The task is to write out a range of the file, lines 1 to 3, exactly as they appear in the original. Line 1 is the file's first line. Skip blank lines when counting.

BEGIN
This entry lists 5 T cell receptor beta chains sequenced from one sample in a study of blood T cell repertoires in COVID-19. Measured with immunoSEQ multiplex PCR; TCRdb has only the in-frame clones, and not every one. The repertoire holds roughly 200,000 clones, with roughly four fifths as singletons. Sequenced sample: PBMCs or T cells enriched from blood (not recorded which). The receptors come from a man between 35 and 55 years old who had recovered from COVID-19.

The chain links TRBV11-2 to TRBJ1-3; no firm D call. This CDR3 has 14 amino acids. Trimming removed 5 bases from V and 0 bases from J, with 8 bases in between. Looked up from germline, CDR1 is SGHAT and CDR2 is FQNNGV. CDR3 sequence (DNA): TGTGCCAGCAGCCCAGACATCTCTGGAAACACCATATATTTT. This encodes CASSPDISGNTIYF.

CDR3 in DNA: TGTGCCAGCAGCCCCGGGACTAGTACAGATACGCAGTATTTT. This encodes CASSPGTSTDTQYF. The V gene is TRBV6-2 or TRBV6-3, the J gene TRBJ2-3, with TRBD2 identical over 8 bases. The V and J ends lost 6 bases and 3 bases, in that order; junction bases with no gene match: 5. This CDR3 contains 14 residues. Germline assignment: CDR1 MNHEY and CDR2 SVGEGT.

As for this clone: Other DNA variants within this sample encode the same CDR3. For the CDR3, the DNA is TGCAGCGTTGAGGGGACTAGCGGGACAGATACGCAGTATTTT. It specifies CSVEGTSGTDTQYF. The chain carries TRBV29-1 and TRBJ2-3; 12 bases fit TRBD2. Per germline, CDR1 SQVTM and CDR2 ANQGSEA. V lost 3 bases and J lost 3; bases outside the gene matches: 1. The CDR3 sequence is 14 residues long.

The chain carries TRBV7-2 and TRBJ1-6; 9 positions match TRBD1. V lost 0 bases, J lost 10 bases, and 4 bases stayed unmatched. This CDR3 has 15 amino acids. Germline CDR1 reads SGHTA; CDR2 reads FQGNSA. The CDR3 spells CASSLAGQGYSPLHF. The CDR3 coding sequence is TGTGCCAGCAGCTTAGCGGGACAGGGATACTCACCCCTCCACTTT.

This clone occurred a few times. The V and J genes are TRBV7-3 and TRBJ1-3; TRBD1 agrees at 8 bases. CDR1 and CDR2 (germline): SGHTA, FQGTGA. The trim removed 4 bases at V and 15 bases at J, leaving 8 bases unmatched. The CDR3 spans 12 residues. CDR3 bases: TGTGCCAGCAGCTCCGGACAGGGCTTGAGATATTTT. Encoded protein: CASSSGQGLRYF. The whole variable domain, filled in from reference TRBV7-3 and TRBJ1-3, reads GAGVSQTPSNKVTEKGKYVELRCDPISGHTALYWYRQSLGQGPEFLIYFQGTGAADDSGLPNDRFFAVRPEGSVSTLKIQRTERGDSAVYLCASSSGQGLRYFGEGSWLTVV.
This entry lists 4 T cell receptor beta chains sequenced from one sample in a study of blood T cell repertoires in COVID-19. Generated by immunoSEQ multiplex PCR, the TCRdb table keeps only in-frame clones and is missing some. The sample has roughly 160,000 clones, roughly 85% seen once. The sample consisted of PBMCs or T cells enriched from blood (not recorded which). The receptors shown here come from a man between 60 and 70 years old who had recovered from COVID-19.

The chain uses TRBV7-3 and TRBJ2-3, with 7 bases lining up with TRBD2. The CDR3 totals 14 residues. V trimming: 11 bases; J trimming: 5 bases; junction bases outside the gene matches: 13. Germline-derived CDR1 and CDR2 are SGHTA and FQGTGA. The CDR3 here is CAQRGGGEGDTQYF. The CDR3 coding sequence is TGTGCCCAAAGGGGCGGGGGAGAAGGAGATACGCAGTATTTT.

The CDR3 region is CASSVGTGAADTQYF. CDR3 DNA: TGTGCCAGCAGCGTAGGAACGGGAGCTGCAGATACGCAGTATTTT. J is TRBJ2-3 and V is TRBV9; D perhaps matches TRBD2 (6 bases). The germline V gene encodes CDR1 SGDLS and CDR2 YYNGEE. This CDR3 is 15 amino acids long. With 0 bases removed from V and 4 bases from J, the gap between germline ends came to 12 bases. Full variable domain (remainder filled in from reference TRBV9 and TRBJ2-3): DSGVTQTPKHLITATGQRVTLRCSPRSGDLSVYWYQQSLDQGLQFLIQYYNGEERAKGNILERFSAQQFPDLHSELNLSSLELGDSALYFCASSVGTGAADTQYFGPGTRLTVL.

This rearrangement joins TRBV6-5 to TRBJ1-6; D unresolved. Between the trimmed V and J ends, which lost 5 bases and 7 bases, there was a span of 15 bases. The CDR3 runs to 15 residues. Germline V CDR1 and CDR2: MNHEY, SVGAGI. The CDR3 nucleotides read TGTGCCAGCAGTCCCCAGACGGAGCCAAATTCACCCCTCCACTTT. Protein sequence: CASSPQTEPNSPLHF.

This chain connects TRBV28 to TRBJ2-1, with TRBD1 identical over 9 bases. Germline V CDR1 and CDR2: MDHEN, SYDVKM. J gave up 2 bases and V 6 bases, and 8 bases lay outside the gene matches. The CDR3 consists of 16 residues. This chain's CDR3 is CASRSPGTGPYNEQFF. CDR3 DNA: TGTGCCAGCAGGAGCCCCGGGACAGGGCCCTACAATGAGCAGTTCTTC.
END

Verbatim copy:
This entry lists 5 T cell receptor beta chains sequenced from one sample in a study of blood T cell repertoires in COVID-19. Measured with immunoSEQ multiplex PCR; TCRdb has only the in-frame clones, and not every one. The repertoire holds roughly 200,000 clones, with roughly four fifths as singletons. Sequenced sample: PBMCs or T cells enriched from blood (not recorded which). The receptors come from a man between 35 and 55 years old who had recovered from COVID-19.

The chain links TRBV11-2 to TRBJ1-3; no firm D call. This CDR3 has 14 amino acids. Trimming removed 5 bases from V and 0 bases from J, with 8 bases in between. Looked up from germline, CDR1 is SGHAT and CDR2 is FQNNGV. CDR3 sequence (DNA): TGTGCCAGCAGCCCAGACATCTCTGGAAACACCATATATTTT. This encodes CASSPDISGNTIYF.

CDR3 in DNA: TGTGCCAGCAGCCCCGGGACTAGTACAGATACGCAGTATTTT. This encodes CASSPGTSTDTQYF. The V gene is TRBV6-2 or TRBV6-3, the J gene TRBJ2-3, with TRBD2 identical over 8 bases. The V and J ends lost 6 bases and 3 bases, in that order; junction bases with no gene match: 5. This CDR3 contains 14 residues. Germline assignment: CDR1 MNHEY and CDR2 SVGEGT.